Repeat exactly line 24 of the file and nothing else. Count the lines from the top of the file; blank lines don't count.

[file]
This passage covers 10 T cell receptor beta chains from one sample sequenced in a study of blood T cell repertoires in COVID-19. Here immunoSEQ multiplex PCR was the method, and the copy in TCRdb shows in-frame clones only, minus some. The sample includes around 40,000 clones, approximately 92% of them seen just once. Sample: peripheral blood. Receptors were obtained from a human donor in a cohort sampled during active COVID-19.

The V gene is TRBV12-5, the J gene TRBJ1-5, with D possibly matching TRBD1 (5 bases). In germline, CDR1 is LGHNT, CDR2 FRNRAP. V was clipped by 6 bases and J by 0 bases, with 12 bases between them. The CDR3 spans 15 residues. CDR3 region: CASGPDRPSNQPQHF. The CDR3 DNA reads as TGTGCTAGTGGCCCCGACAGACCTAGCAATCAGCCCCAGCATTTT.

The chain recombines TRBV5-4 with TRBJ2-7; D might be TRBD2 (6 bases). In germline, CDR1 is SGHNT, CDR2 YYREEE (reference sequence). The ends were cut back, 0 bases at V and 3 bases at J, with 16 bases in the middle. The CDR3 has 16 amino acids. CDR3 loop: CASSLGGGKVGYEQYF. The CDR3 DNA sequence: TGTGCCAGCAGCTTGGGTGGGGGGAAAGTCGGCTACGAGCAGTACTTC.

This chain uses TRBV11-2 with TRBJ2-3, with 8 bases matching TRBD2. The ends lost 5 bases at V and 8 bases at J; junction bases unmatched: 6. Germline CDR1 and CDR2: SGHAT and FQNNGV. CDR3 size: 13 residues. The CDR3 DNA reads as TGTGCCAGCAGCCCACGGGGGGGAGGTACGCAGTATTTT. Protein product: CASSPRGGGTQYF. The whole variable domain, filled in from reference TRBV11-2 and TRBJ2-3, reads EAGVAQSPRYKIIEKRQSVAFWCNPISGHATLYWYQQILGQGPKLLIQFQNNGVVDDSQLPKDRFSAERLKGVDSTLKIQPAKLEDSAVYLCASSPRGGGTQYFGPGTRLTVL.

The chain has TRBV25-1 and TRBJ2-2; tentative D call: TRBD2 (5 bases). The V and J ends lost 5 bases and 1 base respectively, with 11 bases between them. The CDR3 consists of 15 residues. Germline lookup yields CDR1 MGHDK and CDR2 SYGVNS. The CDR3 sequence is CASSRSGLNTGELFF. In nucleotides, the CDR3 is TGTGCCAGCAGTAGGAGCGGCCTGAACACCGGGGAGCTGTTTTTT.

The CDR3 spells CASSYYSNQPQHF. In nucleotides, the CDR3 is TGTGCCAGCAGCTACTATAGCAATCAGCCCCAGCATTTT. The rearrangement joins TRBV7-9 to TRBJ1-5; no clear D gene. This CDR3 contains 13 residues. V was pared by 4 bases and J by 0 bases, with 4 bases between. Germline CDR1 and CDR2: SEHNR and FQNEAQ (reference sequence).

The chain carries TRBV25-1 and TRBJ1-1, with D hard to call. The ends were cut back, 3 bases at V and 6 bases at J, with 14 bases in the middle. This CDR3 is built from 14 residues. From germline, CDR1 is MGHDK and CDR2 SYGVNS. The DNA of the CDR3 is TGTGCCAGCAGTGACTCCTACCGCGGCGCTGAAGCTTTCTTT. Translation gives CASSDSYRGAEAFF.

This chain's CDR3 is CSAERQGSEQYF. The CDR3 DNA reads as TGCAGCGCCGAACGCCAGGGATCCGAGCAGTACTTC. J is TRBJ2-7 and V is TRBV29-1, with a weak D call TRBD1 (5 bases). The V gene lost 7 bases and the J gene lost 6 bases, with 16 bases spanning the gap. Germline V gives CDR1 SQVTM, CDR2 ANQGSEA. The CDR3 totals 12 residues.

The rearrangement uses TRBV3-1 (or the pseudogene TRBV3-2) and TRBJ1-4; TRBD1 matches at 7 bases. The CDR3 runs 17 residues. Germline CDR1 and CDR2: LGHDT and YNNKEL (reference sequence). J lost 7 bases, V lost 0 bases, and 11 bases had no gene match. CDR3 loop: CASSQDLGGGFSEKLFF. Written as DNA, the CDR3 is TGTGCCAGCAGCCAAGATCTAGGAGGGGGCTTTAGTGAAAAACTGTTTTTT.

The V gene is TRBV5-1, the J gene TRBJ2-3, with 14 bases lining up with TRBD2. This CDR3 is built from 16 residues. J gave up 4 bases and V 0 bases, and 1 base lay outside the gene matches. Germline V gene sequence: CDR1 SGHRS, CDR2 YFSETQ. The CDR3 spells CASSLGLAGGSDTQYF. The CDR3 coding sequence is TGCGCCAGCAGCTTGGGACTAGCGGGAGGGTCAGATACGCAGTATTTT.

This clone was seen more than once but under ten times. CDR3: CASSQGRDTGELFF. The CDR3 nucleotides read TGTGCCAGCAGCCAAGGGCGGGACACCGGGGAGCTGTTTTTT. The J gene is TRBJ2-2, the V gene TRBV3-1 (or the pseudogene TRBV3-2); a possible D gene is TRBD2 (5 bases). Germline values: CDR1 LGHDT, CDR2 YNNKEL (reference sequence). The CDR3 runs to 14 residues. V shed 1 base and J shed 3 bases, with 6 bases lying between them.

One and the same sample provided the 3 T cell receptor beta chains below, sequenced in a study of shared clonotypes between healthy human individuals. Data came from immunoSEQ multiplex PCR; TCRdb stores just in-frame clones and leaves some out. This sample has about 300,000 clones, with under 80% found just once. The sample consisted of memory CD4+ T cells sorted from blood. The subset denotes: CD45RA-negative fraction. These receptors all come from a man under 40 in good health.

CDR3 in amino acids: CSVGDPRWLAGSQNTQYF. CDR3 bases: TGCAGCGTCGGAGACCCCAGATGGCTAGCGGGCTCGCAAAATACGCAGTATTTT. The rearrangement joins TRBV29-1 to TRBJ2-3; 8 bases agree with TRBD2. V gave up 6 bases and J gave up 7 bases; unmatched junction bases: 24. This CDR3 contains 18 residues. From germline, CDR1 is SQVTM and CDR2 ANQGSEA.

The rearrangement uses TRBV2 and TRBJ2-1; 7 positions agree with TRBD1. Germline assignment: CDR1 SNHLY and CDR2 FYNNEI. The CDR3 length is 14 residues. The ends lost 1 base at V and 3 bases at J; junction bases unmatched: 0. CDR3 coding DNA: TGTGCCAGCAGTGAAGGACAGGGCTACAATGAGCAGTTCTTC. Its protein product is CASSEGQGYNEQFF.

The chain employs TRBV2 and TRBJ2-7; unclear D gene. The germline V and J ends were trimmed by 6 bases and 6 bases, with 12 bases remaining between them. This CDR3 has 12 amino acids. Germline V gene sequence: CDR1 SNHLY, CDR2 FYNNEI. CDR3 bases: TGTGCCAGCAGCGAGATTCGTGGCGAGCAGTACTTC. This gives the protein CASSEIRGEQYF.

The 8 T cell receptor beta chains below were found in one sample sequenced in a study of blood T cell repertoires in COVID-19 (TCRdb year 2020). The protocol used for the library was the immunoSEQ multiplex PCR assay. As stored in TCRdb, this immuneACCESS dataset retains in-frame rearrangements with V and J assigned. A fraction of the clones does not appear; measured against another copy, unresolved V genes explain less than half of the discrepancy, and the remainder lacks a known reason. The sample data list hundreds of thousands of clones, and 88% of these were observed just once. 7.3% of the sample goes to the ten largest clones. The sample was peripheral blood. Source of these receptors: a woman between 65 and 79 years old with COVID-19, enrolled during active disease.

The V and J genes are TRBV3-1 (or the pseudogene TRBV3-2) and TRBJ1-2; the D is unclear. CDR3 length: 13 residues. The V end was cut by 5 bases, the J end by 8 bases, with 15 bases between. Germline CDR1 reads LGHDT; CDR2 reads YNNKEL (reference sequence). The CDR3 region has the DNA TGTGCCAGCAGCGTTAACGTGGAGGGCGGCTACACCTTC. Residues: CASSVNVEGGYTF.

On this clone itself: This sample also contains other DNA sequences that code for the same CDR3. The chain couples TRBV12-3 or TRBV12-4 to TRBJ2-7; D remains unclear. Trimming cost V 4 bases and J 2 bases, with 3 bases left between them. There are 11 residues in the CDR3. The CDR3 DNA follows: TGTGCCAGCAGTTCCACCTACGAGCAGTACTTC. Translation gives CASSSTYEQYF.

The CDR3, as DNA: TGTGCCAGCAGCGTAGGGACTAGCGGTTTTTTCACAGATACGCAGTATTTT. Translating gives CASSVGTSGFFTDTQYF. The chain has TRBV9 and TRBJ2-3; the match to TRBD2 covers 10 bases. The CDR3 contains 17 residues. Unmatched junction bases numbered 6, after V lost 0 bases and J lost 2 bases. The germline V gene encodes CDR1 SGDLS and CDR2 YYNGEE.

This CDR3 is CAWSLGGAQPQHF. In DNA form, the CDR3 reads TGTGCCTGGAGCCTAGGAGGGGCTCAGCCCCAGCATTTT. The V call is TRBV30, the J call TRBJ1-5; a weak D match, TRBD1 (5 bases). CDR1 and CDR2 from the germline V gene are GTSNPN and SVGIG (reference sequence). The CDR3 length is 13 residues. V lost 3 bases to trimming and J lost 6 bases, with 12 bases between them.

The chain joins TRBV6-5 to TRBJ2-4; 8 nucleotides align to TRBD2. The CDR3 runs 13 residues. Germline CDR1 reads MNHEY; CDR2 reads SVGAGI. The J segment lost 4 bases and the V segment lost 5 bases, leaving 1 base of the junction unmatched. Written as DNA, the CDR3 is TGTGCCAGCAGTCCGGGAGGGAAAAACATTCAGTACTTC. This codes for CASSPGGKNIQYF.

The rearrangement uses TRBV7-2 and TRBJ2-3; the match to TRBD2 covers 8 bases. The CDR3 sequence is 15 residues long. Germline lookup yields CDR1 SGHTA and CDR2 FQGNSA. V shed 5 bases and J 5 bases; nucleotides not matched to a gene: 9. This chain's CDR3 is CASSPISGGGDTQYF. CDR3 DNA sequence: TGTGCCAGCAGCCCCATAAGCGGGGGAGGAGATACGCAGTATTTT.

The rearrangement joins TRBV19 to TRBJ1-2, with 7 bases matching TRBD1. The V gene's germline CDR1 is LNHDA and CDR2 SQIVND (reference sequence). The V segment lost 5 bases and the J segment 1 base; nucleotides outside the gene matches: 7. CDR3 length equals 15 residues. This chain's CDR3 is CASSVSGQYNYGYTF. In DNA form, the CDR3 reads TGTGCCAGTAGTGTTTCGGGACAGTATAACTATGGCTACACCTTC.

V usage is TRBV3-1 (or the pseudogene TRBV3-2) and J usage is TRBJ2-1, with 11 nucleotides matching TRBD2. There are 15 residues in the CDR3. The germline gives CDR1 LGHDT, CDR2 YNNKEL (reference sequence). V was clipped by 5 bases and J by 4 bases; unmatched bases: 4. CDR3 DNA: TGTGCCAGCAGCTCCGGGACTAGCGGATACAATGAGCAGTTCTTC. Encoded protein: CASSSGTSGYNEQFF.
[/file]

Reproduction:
V usage is TRBV3-1 (or the pseudogene TRBV3-2) and J usage is TRBJ2-1, with 11 nucleotides matching TRBD2. There are 15 residues in the CDR3. The germline gives CDR1 LGHDT, CDR2 YNNKEL (reference sequence). V was clipped by 5 bases and J by 4 bases; unmatched bases: 4. CDR3 DNA: TGTGCCAGCAGCTCCGGGACTAGCGGATACAATGAGCAGTTCTTC. Encoded protein: CASSSGTSGYNEQFF.